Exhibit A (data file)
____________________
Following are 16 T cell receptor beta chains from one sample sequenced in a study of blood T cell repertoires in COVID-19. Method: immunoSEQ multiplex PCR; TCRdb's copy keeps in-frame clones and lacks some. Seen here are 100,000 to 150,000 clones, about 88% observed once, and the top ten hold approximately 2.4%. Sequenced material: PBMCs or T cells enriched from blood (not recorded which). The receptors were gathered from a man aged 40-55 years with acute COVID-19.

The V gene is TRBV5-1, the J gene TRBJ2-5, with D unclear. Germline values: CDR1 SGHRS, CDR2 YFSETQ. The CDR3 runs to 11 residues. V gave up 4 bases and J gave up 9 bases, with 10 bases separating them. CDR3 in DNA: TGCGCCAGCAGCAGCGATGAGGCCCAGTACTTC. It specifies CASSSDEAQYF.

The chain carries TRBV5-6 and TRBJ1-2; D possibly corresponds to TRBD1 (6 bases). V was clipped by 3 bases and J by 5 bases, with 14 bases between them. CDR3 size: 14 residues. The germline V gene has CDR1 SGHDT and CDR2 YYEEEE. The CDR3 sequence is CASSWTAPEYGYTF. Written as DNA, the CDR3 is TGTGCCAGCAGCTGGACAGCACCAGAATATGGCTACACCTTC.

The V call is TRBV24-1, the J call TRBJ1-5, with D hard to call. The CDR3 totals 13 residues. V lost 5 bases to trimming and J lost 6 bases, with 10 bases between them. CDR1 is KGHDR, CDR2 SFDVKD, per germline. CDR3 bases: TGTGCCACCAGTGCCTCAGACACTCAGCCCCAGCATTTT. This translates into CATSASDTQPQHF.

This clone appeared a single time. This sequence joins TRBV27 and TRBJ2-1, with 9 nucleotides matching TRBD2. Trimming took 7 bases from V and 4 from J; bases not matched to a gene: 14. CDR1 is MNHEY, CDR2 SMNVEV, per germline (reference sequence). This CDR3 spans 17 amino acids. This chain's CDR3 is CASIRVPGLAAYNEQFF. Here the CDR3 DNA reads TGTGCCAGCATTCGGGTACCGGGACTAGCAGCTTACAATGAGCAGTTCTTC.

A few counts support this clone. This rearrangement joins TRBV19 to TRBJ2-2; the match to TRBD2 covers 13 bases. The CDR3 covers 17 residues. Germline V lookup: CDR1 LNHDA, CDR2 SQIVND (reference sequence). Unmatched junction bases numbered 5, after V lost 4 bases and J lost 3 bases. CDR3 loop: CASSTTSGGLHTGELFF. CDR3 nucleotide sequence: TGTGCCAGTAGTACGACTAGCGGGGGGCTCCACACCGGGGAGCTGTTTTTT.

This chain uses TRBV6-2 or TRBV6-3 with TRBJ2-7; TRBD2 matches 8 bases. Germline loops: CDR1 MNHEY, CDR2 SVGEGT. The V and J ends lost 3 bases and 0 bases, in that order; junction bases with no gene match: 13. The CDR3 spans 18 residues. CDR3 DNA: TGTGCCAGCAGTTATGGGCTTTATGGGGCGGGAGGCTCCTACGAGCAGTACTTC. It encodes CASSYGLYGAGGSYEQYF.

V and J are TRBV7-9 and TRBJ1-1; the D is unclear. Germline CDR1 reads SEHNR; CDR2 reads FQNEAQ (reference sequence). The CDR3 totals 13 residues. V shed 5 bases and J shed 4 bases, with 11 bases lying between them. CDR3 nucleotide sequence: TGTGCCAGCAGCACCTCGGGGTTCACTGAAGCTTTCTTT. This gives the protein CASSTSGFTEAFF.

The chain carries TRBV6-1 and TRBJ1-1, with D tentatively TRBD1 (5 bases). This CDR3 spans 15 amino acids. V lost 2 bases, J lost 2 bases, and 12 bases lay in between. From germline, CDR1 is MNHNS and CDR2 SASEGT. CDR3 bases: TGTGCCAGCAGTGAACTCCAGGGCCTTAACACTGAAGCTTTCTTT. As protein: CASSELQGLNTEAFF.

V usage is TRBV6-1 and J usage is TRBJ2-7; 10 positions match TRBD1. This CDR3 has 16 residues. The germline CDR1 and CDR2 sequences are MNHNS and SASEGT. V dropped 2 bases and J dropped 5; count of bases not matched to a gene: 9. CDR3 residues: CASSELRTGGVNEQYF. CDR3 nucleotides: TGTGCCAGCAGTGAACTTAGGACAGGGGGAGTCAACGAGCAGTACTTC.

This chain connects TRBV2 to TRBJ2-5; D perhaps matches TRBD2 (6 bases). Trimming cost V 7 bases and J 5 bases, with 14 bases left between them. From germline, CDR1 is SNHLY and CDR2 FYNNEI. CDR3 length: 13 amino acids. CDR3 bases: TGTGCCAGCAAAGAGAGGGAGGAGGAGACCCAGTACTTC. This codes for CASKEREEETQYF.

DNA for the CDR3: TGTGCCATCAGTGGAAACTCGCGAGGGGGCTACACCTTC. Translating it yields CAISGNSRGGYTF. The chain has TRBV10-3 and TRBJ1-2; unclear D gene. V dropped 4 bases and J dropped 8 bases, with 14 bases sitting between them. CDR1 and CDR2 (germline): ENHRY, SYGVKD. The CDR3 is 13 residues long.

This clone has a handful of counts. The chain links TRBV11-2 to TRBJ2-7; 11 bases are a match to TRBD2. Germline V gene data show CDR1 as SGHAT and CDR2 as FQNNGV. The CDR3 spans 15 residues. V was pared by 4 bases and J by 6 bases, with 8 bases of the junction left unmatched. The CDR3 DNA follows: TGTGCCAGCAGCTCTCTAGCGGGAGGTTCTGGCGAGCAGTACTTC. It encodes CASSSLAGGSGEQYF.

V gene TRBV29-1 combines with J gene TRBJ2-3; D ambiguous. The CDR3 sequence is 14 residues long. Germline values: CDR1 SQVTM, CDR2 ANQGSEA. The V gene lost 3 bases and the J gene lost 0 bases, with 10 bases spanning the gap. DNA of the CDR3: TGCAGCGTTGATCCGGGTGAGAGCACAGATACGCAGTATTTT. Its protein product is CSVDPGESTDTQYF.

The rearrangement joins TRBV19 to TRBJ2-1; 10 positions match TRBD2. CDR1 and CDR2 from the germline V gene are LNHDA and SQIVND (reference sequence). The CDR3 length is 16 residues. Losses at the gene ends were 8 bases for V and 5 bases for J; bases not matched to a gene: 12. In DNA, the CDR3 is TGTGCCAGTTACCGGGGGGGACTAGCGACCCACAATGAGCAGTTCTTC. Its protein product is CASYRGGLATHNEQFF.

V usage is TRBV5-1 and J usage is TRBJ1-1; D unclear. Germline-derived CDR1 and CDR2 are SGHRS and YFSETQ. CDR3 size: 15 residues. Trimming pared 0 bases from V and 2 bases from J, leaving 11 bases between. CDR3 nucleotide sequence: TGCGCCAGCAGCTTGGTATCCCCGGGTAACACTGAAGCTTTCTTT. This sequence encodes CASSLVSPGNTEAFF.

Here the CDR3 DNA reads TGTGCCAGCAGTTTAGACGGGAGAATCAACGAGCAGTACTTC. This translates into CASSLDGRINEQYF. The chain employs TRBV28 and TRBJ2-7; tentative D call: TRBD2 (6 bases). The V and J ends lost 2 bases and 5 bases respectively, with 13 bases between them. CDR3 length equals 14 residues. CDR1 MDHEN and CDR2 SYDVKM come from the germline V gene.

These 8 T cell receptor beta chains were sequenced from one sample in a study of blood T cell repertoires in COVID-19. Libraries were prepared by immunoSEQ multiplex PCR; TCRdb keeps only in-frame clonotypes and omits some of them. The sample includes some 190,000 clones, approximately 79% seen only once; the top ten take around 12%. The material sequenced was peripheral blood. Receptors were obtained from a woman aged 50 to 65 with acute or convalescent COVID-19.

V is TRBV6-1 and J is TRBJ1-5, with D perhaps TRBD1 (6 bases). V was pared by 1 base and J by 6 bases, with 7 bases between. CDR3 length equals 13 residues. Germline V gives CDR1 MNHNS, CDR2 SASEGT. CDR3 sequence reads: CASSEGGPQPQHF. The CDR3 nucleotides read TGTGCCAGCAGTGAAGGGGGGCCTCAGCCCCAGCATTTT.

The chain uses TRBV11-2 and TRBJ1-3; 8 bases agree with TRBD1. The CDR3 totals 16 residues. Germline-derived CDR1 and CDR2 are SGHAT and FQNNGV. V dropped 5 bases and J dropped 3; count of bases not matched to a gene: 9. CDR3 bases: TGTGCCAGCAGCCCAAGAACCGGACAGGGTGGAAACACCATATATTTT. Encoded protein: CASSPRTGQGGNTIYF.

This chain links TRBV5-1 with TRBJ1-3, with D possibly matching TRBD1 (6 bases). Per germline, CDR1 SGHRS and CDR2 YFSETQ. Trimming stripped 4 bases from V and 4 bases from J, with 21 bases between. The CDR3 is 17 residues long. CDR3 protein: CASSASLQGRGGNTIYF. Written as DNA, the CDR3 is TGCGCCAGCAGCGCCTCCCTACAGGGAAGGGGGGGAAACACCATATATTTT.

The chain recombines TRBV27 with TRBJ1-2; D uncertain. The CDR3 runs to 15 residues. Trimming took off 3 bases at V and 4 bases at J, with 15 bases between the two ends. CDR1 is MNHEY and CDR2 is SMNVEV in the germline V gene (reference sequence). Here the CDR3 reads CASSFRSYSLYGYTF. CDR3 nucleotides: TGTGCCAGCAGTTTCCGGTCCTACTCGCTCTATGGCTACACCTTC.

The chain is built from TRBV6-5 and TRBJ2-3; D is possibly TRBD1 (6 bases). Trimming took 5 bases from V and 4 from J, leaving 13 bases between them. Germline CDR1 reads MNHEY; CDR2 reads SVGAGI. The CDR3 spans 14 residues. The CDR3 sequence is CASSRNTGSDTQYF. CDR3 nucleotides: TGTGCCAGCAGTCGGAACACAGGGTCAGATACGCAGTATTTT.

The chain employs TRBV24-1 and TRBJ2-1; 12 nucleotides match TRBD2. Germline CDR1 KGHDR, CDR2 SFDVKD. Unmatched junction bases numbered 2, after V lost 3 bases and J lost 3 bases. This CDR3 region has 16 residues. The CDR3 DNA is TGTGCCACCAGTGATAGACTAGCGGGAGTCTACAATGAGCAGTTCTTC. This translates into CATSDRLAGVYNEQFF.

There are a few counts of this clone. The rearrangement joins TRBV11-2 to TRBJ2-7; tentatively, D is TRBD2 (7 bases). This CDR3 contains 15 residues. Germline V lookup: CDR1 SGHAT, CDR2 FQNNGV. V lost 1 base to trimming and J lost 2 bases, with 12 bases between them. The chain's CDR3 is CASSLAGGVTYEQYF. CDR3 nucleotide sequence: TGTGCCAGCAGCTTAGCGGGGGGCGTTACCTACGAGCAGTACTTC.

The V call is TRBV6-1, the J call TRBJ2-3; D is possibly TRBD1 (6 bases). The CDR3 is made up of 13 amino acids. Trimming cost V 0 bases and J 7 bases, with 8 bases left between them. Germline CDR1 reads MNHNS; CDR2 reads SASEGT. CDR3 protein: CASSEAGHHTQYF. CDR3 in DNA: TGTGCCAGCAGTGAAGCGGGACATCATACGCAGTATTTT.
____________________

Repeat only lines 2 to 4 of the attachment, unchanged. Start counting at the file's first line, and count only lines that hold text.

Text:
The V gene is TRBV5-1, the J gene TRBJ2-5, with D unclear. Germline values: CDR1 SGHRS, CDR2 YFSETQ. The CDR3 runs to 11 residues. V gave up 4 bases and J gave up 9 bases, with 10 bases separating them. CDR3 in DNA: TGCGCCAGCAGCAGCGATGAGGCCCAGTACTTC. It specifies CASSSDEAQYF.

The chain carries TRBV5-6 and TRBJ1-2; D possibly corresponds to TRBD1 (6 bases). V was clipped by 3 bases and J by 5 bases, with 14 bases between them. CDR3 size: 14 residues. The germline V gene has CDR1 SGHDT and CDR2 YYEEEE. The CDR3 sequence is CASSWTAPEYGYTF. Written as DNA, the CDR3 is TGTGCCAGCAGCTGGACAGCACCAGAATATGGCTACACCTTC.

The V call is TRBV24-1, the J call TRBJ1-5, with D hard to call. The CDR3 totals 13 residues. V lost 5 bases to trimming and J lost 6 bases, with 10 bases between them. CDR1 is KGHDR, CDR2 SFDVKD, per germline. CDR3 bases: TGTGCCACCAGTGCCTCAGACACTCAGCCCCAGCATTTT. This translates into CATSASDTQPQHF.